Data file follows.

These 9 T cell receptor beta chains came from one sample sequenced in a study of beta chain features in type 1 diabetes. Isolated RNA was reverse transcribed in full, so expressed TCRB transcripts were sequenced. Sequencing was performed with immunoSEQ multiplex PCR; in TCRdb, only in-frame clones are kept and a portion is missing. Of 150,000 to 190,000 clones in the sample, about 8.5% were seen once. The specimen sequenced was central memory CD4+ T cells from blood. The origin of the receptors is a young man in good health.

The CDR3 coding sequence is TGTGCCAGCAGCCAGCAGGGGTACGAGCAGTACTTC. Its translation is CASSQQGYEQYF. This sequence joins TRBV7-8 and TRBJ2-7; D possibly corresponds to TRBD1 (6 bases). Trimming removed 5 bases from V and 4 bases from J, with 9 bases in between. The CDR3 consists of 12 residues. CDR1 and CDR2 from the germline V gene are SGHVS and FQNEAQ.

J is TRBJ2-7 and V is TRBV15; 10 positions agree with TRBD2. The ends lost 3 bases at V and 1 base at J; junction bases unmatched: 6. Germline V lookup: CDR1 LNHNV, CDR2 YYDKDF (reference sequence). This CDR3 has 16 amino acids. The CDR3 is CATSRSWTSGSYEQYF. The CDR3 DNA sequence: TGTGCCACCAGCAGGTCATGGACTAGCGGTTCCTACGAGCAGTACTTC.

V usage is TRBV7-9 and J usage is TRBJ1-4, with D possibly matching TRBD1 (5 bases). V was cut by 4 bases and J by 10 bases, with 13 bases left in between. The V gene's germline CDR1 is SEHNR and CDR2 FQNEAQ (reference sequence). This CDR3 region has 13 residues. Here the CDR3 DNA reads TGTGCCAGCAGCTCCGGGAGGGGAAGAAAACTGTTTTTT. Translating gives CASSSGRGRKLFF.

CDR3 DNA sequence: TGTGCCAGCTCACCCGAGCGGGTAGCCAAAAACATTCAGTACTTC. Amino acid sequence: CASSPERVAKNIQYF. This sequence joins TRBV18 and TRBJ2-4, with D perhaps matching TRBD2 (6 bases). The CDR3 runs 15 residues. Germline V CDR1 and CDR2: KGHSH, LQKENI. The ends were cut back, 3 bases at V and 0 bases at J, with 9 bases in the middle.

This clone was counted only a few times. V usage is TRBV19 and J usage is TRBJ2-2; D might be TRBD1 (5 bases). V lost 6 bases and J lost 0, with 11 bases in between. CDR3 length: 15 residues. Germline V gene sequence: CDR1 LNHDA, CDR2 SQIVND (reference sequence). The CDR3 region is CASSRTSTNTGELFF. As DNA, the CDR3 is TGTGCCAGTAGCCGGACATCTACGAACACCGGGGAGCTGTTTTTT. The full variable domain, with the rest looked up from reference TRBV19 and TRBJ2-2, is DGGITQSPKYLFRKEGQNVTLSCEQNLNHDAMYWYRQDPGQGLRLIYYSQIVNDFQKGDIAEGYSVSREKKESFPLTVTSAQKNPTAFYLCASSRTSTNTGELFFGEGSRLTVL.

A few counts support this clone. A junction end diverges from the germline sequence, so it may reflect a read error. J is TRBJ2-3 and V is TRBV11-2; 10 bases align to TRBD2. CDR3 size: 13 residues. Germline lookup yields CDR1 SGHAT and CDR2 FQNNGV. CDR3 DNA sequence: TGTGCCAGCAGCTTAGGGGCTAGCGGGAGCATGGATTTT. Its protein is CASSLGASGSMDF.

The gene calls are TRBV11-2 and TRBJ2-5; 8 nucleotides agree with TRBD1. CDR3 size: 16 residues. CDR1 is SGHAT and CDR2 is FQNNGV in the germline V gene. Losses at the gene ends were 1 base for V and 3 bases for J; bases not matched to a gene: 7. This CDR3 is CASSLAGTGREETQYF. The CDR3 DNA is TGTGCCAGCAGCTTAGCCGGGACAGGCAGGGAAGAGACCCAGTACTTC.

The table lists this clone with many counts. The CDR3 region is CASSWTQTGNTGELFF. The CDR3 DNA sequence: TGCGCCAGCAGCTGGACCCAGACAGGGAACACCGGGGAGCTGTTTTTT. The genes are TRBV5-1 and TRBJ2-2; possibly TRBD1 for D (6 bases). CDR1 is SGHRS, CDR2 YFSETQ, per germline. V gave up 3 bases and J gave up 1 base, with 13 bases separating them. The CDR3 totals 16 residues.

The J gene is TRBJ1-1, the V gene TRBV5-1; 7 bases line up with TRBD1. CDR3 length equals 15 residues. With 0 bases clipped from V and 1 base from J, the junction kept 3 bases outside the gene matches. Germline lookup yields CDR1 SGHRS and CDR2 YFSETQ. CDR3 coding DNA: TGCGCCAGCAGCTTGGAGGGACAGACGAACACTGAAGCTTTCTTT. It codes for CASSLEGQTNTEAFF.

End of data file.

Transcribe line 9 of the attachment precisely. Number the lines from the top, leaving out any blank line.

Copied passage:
The table lists this clone with many counts. The CDR3 region is CASSWTQTGNTGELFF. The CDR3 DNA sequence: TGCGCCAGCAGCTGGACCCAGACAGGGAACACCGGGGAGCTGTTTTTT. The genes are TRBV5-1 and TRBJ2-2; possibly TRBD1 for D (6 bases). CDR1 is SGHRS, CDR2 YFSETQ, per germline. V gave up 3 bases and J gave up 1 base, with 13 bases separating them. The CDR3 totals 16 residues.